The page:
Solution:

SELECT department, COUNT(*) AS "Number of employees"
FROM employees
WHERE salary >= 40000
GROUP BY department
HAVING COUNT(*) > 2;

Output:

DepartmentNumber of employees
IT3

The above GROUP BY can also be used to find out aggregate functions (such as SUM,MIN,MAX) etc.

One  pro tip here would be – Always it is a good practice to write to the columns selected in SELECT clause to incorporate that in the GROUP BY clause (though in some SQL IDEs it will accept other columns) but it is ideal to have the columns that are provided in SELECT clause.

If you are going to use an AGGREGATE function then GROUP is recommended most of the times.

WHERE ClauseHAVING Clause
It is used prior to GROUP BYIt is used after GROUP BY
Mostly if you want a pre-filter go for WHERE clauseIf you want a post-filter after GROUP BY go for HAVING
It is not generalized to GROUP BYIt works only with GROUP BY

The above differences can be related to query used before.

11. LIMIT clause:

As the name suggests, if you want to LIMIT the result that is displayed in the SQL result. You can make use of this LIMIT functionality.

This LIMIT is not supported by all SQL versions in some of them it may not work.

Lets say you have products table as shown below

Table Name: Products

ORDER_DATEPRODUCT_IDQTY
9/25/2010100020
9/26/2010200025
9/27/2010100090
9/28/20102000100
9/29/2010200028
9/30/2010100035

Our ask is to find out the products where the qty is greater than 25 and to display only top3 items.

Solution:

SELECT product_id, qty
FROM products
WHERE qty > 25
ORDER BY qty DESC
LIMIT 3;

Output: It will display only top 3 rows

PRODUCT_IDQTY
2000100
100090
100035

To Generalize the GROUP BY, HAVING and LIMIT clause,

I have portrayed a picture to depict as how you should ideally look at them. Note that the following is just for your better understanding. In real-time along with the following the execution steps goes through a series of process but here we are just outlaying the overall idea.

12. Difference between PRIMARY and UNIQUE KEY:

PRIMARY KEYUNIQUE KEY
The main purpose of the primary key is to provide a means to identify each record in the table.Unique can be used to ensure rows are unique with respect to the particular column
There can be only one primary key for a tableThere can be multiple UNIQUE keys for a table
It should always be NOT NULL and should not get repeatedColumn can contain NULL
It results in CLSUTERED index by default.It is used when we want our columns to be unique

13. Use of DISTINCT and ORDER BY:

If we want to display only unique values for a column, we use DISTINCT.

Consider the table films:

IDLENGTHFILM
1220FilmName1
2220FilmName2
3230FilmName3
4220FilmName4
5240FilmName5
6230FilmName6
7120FilmName7

If we want to find out unique length of films then,

Solution:

SELECT DISTINCT length 
FROM films;

LENGTH
220
230
240
120

It shows the unique value in the table.

14. Use of functions such as SUBSTRING, LENGTH, UPPER, LOWER:

Subbstr() is used to extract a certain number of letters from the column.

For example:

It starts with 1 as index:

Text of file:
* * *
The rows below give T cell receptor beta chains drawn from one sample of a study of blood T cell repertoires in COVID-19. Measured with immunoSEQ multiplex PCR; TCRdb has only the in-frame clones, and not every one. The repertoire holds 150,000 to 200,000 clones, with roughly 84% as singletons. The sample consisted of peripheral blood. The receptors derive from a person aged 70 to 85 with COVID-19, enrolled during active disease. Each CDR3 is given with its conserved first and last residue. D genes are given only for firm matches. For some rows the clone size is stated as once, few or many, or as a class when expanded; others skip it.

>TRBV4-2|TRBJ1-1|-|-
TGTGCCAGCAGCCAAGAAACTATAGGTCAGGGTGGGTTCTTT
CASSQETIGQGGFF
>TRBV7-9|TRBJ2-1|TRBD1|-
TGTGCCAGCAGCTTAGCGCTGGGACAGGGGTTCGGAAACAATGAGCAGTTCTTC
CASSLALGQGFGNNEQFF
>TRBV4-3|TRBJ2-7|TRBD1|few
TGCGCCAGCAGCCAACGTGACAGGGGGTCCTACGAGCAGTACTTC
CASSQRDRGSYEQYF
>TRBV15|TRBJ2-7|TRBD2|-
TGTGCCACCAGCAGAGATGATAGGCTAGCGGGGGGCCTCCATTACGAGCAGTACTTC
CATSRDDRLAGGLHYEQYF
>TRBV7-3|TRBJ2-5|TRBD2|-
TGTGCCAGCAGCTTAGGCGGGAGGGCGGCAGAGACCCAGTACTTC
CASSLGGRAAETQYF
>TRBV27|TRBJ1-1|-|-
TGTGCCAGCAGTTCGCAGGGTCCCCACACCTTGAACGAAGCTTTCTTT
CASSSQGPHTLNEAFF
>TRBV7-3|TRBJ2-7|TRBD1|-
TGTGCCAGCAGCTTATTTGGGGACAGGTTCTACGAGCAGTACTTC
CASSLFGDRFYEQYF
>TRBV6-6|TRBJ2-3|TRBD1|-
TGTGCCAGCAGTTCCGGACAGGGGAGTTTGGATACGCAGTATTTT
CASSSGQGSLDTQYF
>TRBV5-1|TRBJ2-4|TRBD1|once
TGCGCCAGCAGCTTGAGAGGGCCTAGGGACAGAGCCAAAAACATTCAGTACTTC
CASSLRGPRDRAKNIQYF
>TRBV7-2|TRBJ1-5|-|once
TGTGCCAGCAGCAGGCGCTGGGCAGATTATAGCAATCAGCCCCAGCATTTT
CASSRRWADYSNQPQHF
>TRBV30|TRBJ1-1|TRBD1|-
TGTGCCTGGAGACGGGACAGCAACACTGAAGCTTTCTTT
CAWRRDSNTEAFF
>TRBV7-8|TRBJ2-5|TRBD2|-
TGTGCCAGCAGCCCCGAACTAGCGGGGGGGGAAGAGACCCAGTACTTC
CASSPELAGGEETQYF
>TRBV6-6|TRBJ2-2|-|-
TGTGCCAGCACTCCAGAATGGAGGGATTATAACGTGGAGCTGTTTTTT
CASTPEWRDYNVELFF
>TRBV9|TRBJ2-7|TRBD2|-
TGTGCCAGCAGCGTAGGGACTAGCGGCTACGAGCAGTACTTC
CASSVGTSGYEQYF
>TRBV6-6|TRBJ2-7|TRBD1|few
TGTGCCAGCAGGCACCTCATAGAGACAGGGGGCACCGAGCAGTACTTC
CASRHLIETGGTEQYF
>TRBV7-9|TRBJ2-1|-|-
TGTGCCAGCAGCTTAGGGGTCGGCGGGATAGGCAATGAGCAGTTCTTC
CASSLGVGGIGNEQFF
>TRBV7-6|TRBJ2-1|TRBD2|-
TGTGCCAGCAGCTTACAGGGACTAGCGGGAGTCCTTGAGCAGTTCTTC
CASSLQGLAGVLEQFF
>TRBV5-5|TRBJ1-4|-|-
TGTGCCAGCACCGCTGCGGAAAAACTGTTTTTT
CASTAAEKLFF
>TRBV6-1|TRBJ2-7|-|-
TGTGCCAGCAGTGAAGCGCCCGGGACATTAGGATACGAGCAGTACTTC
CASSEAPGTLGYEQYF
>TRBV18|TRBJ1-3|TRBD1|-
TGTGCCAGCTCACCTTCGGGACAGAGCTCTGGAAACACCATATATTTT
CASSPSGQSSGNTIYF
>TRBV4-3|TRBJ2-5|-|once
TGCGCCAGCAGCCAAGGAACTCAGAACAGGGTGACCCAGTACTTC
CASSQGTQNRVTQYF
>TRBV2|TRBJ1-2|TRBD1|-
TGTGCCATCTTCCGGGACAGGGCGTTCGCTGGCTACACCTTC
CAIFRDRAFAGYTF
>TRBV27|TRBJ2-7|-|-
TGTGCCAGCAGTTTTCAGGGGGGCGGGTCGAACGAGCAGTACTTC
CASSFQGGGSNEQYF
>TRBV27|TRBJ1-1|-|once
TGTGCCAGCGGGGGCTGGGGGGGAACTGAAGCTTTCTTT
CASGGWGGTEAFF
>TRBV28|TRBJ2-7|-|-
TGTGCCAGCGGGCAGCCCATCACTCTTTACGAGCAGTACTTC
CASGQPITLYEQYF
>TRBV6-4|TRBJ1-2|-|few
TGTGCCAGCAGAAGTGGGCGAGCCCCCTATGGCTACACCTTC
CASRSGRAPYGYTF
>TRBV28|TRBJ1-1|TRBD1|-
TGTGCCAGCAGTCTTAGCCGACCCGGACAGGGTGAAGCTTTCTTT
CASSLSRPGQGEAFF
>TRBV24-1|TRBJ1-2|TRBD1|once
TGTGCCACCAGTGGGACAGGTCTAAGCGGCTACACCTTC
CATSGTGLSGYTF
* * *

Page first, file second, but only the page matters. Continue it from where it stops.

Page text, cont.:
Substr(column_name,start_position,length)

SUBSTR(‘Great Lakes’, 1, 5)

Result: Great

SUBSTR(‘Great Lakes’, 7, 2)

Result: La

UPPER and LOWER: These are used to convert column names into capital letters or lower case.

15. Difference between EXISTS and IN:

EXISTS clauseIN clause
The EXISTS operator stops scanning rows once the subquery returns the first row because it can determine the resultThe IN operator must scan all rows returned by the subquery to conclude the result
IN clause can’t compare anything with NULL valuesEXISTS clause can compare everything with NULL values
The EXISTS operator is faster than IN operator when the result set of the subquery is largeThe IN operator is faster than EXISTS operator when the result set of the subquery is small

16. Query to find monthly change in a column from table A 

Select month,
          Column_A,
         Column_A - LAG(Column_A,1) Over (Order By month) As Month_on_Month_change
From table_X ;

17. Query to find Running total by Business Units for a specific company 

Select year,
 Business_Unit,
Amount_utilized,
Sum(Amount_utilized) 
Over (Partition By 
Business_Unit Order by 
Year) As RunningTotal
From 
Table_companies;

Inspired by Eric Weber.

Some Pro tips for Interviews:

  • Understand the problem clearly, determine the main objective of the problem, try to visualize the output once.
  • Understand the ER diagram provided and see how the mapping is done.
  • Try to identify the type of JOIN you want to use (INNER, CROSS, LEFT, RIGHT). If it is a self—join problem, handle them carefully.
  • If it is on the spot problem – try to verbalize your assumptions and by clarifying the same with the interviewer as well so that in case if you see some difference – you can correct it.
  • Most interviewers will be looking upon the logic you are going to use. Be precise and clear of what is expected from the question asked.
  • Practice is the only key for any language and with respect to SQL – it is 100% true.
  • Try to do some exercise from hacker rank.
  • Lastly with respect to SQL there can be multiple approaches to solve a problem, just see to it that the end results are met (not only for specific cases but also for some corner cases as well).

I would like to conclude by saying that– 

“The difference between ordinary and extraordinary is practice” –Vladimir Horowitz

This brings us to the end of the blog on DMBS Interview Questions. We hope that these DBMS Interview Questions help you. If you wish to learn more such concepts, you can join Great Learning Academy’s Free Online Courses and learn the most in-demand skills today.

1

LEAVE A REPLY

Please enter your comment!
Please enter your name here

thirteen − 4 =